Continued the topic of Frey and Freya the twin gods of fertility in Germanic and Scandinavian mythology.
1/. Frey – means lord
According to Snorri Sturluson he was good, gentle, beautiful to look at, had power over sunshine and rain. He had a boar which pulled his chariot. Frey was venerated particularly in Uppsala in Sweden where there were great celebrations including wild dancing, men dressing as women, laying down of weapons. The people doing it believed it was vital to do or Spring would not be able to come again.
We had a look at the story of Gunnar Helming where Gunnar due to a twist in the plot impersonated Frey. Olaf Tryggvason the King of Norway who has a role in this story features in historical records.
Frey was married to Gerd the daughter of a Frost Giant. There is a tale about how their marriage came about where gifts were offered and threats given before she gave in and married Frey. This can be seen as Winter marrying Spring after a confrontation.
2/. Freya – means lady
Freya is a female version of Frey and they are very similar but Freya also has influence over love and affairs of the heart. She visited the world of men regularly. Some say she was married to Frey but in other myths she is married to Odr in perfect happiness. However she was insatiably lustful and had a passion for jewels. Loki said that she had worked her way through the men of the nine worlds. She had a chariot pulled by cats. She travelled in her chariot to every battle scene. Odin took half of the fallen to Valhalla and Freya took half to Asgard. There is some of the Great Goddess Mythology life and death, responsibility for wnter/spring, creator destroyer.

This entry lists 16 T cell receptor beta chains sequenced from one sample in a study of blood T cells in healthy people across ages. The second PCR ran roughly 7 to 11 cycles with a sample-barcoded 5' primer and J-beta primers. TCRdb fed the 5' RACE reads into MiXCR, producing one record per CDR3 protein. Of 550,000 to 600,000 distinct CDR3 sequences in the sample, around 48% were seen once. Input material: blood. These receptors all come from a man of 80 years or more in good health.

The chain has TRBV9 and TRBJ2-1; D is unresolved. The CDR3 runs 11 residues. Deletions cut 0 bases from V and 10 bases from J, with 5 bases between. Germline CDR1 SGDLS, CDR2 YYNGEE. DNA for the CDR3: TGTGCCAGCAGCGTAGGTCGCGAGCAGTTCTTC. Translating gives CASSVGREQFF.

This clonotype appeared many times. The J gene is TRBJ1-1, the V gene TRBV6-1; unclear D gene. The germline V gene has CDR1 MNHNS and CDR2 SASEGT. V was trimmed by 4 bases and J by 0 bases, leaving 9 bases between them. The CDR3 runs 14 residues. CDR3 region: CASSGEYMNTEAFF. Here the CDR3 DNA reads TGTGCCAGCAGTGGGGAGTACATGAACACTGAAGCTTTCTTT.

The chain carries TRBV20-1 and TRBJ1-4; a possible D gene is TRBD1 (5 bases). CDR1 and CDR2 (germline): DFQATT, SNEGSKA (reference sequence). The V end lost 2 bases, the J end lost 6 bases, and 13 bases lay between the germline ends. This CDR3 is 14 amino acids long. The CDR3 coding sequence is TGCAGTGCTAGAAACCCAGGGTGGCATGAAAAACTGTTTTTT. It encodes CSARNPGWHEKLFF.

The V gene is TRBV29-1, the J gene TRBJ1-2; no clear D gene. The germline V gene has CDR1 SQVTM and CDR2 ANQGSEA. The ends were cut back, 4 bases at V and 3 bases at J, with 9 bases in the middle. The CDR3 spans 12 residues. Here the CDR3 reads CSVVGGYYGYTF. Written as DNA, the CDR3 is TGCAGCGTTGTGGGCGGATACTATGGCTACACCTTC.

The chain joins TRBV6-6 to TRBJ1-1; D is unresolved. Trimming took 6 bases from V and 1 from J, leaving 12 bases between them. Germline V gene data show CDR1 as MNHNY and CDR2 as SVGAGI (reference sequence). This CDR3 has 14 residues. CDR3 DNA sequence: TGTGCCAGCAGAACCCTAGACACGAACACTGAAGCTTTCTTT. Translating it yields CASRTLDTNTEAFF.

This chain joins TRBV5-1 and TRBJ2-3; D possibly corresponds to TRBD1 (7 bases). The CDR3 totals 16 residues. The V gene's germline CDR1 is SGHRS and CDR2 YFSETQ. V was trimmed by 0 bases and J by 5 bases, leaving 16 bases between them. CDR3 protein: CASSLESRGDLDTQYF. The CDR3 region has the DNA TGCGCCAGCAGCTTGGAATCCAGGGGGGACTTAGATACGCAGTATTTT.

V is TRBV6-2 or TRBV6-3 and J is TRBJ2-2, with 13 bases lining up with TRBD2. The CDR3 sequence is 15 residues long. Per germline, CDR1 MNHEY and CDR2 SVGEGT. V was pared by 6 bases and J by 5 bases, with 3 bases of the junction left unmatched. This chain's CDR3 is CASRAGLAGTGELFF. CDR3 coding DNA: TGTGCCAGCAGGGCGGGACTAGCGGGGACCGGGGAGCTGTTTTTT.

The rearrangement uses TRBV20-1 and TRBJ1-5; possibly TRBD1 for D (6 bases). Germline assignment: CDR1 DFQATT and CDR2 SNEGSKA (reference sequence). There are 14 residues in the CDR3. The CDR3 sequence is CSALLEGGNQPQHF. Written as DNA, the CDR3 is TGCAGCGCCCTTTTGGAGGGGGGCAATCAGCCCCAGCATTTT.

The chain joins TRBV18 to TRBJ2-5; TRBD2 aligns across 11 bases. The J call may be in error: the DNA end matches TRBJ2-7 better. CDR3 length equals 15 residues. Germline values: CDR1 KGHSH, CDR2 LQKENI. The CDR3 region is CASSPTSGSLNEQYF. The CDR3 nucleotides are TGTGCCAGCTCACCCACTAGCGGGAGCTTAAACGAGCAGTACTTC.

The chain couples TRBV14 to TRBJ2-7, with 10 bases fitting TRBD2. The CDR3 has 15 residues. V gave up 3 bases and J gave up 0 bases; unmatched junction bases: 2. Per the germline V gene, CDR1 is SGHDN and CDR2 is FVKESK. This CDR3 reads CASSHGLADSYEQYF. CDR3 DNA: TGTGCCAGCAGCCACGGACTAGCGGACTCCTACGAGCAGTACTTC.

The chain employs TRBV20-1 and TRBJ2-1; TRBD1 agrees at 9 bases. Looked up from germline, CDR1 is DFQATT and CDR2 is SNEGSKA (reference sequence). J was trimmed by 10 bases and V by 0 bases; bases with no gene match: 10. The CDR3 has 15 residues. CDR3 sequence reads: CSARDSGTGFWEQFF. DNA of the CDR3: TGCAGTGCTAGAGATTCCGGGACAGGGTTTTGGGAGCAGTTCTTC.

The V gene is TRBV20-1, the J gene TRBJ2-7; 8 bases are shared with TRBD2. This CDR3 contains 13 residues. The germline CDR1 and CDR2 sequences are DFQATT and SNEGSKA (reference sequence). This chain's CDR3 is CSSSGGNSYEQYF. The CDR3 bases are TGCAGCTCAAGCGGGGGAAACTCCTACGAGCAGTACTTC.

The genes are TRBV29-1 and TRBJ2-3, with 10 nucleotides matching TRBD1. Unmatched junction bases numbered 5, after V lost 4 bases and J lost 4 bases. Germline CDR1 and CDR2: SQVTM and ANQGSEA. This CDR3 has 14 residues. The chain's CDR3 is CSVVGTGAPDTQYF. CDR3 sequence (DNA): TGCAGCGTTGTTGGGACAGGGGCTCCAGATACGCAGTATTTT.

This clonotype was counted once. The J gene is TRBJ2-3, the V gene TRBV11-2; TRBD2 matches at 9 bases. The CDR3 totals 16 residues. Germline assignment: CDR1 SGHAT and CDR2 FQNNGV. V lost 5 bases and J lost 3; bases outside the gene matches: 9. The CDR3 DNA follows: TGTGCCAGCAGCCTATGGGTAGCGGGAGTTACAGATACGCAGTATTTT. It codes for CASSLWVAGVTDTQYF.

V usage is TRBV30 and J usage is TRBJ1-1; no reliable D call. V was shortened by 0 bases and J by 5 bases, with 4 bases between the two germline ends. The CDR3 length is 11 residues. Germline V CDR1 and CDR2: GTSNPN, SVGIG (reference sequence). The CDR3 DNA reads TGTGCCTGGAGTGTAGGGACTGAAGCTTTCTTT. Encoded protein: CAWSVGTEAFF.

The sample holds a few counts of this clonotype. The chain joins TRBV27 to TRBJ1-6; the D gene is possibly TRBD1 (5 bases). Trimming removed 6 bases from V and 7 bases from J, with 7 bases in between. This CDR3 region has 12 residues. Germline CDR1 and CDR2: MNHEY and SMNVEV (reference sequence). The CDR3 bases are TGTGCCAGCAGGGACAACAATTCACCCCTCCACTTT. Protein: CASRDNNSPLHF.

In the story of Dvalin and his Three Brothers, who were dwarves, she is tricked into buying a beautiful necklace in exchange for marrying each of them for a day. Dwarves were seen as very low status in these myths. When Odr finds this out he leaves and she wanders the world looking for him, shedding tears of pure red gold.
Thunor the Germanic weather god and Thor the Scandinavian weather god are much the same thing.
Thor is a god of the people and a way of explaining the world around them. He was a huge red haired figure, boaster and drinker, ruler of thunder lightning and storms and by extensions a god of battle. A powerful protector of the gods. Protector of humans, giver of good weather for agriculture.
His chariot was pulled by 2 goats. Thunder rumbled as Thor passed by. He was married to the goddess Sif who had golden hair like a field of corn. If brute force was needed they called on Thor, for cunning Odin and Loki.
He had three treasures, a magic strength doubling belt, iron rock shattering gauntlets and a mighty hammer Mjollnir. If the hammer was thrown it would return to his hand and was his thunderbolt. The hammer was the most important as it kept the universe safe and secure.
The Greeks, Romans and Celtic people viewed oak trees as sacred, in Germanic myths oak trees are linked to Thor.
When people travelled to live in new places they would take soil from beneath his shrine to scatter on the newly tilled fields to ensure a good crop.
There are lots of tales of battles with the Frost Giants. These were not presented as monumental battles, much more down to earth and humorous. We started looking at three tales recorded by Snorri Sturluson’s Prose.
i/ Thor’s Duel with Hrungir where Thor was brought in to use his strength to fight the strongest of all the Frost Giants.
When we re-convene after the covid-19 break we shall look at ii/ Freya the Bride and iii/. Thor’s Visit to Utgard.
The Prose Edda by Snorri Sturluson – A 12 century Icelandic historian – there are translations and reference books of his work available online and good bookshops.